Ahead of the curve? The finance industry's IT challenges

Seen by many as ahead of the technological curve, the finance industry still faces immense IT challenges

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Ahead of the curve? The finance industry's IT challenges Financial institutions in the Middle East are finding it particularly difficult to keep up with the rapid digital transformation
By  Tom Paye Published  September 27, 2015

The finance industry has a reputation has being ahead of the curve when it comes to IT. Whether it’s new algorithms designed to take trading to new speeds, or the latest security solution designed to provide the utmost protection from criminals, finance organisations are well aware of the benefits that IT can bring. In the Middle East, things are no different, but there are still challenges that finance organisations face.

Indeed, financial institutions in the Middle East are finding it particularly difficult to keep up with the rapid digital transformation and change of the industry landscape. According to Yasser Zeineldin, CEO at eHosting DataFort, digitisation has become imperative for financial firms in order to compete in today’s changing market. Unfortunately, many of these organisations have legacy systems with data stored in different silos.

“Hence, a number of organisations are looking at moving their data from in house legacy systems to more adaptable platforms such as the cloud,” he explains.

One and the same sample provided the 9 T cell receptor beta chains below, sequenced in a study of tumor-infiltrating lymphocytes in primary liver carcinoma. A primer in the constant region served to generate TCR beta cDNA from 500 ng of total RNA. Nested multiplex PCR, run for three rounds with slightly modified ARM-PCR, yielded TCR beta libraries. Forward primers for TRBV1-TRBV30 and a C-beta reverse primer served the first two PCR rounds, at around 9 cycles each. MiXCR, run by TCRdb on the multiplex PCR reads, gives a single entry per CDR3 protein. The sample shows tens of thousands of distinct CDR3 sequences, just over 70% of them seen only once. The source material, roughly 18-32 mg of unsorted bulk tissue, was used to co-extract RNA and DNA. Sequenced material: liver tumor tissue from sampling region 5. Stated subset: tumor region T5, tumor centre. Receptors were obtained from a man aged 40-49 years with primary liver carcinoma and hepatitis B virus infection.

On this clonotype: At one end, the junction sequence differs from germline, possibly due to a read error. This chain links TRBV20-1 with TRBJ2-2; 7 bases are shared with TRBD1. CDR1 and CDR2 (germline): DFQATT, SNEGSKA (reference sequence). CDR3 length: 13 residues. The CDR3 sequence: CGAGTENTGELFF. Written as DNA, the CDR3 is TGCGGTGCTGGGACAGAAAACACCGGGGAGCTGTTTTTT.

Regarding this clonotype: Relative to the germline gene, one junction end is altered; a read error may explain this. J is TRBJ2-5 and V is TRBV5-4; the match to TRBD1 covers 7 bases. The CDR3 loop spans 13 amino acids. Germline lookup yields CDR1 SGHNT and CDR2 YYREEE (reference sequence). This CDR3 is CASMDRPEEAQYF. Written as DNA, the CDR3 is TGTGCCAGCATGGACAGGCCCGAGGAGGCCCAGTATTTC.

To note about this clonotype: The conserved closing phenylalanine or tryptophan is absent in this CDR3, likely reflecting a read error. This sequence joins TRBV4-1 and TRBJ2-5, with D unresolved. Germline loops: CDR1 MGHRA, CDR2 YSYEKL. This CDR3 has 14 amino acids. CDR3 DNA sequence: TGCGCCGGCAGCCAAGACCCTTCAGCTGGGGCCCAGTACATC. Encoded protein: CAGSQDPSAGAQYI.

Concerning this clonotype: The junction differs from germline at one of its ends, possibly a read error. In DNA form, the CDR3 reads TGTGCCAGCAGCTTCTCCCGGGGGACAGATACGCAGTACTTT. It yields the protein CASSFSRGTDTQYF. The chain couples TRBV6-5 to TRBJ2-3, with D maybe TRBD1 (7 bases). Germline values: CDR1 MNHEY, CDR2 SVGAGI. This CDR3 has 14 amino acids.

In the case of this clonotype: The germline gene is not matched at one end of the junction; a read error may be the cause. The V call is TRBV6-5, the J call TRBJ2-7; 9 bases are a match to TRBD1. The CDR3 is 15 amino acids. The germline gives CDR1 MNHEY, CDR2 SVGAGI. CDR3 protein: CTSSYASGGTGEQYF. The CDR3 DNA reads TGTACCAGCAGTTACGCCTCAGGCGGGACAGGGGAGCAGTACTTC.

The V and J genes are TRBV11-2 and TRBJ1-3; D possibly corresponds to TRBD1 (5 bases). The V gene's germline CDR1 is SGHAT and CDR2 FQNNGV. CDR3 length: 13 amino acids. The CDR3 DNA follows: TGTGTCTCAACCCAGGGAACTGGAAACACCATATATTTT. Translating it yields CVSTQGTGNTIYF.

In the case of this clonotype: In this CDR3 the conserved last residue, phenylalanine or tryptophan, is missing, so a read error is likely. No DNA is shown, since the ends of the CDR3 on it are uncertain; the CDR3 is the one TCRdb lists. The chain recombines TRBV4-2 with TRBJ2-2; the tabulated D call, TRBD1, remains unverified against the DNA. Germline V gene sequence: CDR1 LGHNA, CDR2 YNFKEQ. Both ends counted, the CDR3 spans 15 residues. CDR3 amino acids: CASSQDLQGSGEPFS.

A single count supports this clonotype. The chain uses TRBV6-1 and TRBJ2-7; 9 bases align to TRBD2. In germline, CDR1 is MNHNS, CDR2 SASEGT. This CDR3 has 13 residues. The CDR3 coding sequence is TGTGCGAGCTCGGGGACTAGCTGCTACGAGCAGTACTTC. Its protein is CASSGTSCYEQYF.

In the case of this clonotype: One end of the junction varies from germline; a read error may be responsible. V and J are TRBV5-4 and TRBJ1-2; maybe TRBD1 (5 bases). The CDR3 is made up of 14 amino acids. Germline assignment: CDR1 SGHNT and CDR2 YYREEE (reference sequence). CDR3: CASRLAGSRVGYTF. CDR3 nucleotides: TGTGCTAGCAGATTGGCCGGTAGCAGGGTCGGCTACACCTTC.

Indeed, according to many, while banks and finance institutions are seen as ahead of the curve when it comes to IT, the fact is that the majority of them are no longer young companies. This means that, like any other large, old company, there are legacy challenges to contend with, and these challenges are made more pressing by the fact that the industry demands staying technologically advanced. To counteract this, banks and finance firms are investing heavily in next-generation architectures that take advantage of so-called third-platform technologies.

“To keep up with business growth, there is an increased focus on ‘simplifying IT’, thereby laying the foundation for private cloud deployments,” explains Hidir Mag, MEA systems leader at Oracle. “Transforming data centres to deliver private cloud services to run 24-7, non-disruptive business operations is a key factor for organisations to stay competitive in the market place.”

That said, while many banking organisations in the Middle East are now relatively mature, with plenty of legacy IT to contend with, there is an argument that they’re in better shape to implement new changes than international finance houses. According to Sunil Paul, co-founder and COO at Finesse Global, this is down to the fact that, comparatively speaking, banks and finance institutions are smaller here than in other markets — meaning they can turn things around more quickly.

“Since the size of the institutions in the region is much smaller compared to many parts of the world, the operating dynamics are obviously different. However, this should be considered as an advantage for a quick turnaround as the industry is going through a rapid transformation,” he says.

According to Biswajeet Mahapatra, research director at Gartner, it’s true that there’s pressure for finance institutions in the Gulf to stay ahead of the game. He also largely agrees that this will only be possible through adopting new technologies. He points to some of the big areas of interest that the sector is currently looking at.

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